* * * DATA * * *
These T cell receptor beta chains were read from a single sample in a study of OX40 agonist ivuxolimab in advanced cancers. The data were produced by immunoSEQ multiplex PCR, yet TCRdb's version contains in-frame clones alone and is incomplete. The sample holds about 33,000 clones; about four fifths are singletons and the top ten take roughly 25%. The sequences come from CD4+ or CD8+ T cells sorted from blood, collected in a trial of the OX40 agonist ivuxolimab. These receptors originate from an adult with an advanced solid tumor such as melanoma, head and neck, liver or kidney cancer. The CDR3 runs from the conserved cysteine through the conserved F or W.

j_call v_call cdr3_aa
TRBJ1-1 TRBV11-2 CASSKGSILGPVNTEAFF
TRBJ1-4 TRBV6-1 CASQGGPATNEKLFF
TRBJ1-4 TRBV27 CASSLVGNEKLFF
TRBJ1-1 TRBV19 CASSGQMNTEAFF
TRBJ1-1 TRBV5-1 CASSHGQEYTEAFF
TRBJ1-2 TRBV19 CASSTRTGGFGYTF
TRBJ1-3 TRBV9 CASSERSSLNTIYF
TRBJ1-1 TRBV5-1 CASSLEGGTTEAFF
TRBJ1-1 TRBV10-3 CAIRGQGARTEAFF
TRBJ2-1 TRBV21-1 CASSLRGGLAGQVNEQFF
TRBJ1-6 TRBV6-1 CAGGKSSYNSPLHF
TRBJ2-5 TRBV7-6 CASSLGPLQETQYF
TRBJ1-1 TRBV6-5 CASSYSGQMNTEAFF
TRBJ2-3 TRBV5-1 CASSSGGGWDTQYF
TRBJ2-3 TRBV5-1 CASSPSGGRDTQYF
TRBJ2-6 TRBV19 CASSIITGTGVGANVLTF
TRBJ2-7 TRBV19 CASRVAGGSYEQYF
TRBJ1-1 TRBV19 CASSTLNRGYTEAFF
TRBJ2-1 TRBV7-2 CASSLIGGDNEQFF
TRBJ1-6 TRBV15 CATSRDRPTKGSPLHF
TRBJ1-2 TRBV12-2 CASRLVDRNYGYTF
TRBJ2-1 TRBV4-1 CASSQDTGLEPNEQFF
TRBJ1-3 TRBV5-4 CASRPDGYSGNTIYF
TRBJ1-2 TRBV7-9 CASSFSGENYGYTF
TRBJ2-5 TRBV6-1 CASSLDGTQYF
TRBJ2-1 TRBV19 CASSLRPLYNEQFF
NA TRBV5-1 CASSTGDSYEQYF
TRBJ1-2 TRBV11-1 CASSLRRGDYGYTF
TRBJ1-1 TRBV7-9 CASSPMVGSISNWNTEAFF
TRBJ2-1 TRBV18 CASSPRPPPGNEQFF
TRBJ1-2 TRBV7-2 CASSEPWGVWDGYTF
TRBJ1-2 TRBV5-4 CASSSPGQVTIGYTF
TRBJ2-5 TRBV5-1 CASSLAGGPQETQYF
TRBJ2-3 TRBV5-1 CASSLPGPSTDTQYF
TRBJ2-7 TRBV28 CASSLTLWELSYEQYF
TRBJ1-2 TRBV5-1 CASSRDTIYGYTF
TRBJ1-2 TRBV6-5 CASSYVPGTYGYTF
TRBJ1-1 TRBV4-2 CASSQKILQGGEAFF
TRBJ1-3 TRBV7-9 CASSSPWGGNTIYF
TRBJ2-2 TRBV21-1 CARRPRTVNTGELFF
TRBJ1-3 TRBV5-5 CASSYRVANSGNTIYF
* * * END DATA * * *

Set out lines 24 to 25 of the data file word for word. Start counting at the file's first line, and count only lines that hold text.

TRBJ2-1 TRBV4-1 CASSQDTGLEPNEQFF
TRBJ1-3 TRBV5-4 CASRPDGYSGNTIYF